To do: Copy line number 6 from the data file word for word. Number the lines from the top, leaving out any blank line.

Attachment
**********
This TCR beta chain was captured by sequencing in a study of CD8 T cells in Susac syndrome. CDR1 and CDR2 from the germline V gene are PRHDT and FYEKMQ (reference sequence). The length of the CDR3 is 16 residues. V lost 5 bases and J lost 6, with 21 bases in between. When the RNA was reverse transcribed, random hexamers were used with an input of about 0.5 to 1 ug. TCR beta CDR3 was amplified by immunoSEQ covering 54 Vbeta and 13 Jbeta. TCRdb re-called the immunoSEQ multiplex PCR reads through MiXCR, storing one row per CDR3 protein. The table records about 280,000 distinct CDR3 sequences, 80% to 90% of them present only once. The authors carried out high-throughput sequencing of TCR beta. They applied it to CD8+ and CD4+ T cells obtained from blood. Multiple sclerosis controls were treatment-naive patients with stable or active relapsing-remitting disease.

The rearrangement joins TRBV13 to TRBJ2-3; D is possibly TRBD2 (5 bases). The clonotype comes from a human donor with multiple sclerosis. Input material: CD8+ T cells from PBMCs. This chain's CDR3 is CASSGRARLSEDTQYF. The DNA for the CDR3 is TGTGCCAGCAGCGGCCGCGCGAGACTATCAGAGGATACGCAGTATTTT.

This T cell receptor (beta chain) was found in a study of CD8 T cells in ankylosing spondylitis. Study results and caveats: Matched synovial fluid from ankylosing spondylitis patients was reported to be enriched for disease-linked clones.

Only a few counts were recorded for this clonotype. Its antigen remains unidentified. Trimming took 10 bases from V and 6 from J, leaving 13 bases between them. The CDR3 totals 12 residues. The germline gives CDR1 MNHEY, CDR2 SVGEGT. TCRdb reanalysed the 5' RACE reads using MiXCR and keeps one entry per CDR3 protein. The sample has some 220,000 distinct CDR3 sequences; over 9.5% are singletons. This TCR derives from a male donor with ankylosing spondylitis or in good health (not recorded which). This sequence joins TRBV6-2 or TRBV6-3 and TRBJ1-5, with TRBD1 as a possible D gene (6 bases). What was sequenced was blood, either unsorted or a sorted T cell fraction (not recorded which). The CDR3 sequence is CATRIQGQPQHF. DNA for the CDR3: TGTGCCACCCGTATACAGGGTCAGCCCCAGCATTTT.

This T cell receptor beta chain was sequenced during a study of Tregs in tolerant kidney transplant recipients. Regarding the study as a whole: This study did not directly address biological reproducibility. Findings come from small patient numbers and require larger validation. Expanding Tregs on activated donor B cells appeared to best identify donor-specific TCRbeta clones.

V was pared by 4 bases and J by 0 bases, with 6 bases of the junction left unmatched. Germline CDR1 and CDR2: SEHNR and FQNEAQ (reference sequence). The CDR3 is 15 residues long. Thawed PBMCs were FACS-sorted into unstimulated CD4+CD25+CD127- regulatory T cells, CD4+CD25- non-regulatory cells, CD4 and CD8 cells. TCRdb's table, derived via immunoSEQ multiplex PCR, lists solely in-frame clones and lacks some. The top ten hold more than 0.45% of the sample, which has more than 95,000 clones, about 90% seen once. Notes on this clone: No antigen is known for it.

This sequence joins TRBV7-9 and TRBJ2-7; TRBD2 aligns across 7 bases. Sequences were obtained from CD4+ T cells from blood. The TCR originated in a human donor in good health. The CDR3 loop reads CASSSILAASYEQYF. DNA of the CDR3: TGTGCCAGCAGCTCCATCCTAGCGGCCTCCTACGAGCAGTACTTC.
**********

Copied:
V was pared by 4 bases and J by 0 bases, with 6 bases of the junction left unmatched. Germline CDR1 and CDR2: SEHNR and FQNEAQ (reference sequence). The CDR3 is 15 residues long. Thawed PBMCs were FACS-sorted into unstimulated CD4+CD25+CD127- regulatory T cells, CD4+CD25- non-regulatory cells, CD4 and CD8 cells. TCRdb's table, derived via immunoSEQ multiplex PCR, lists solely in-frame clones and lacks some. The top ten hold more than 0.45% of the sample, which has more than 95,000 clones, about 90% seen once. Notes on this clone: No antigen is known for it.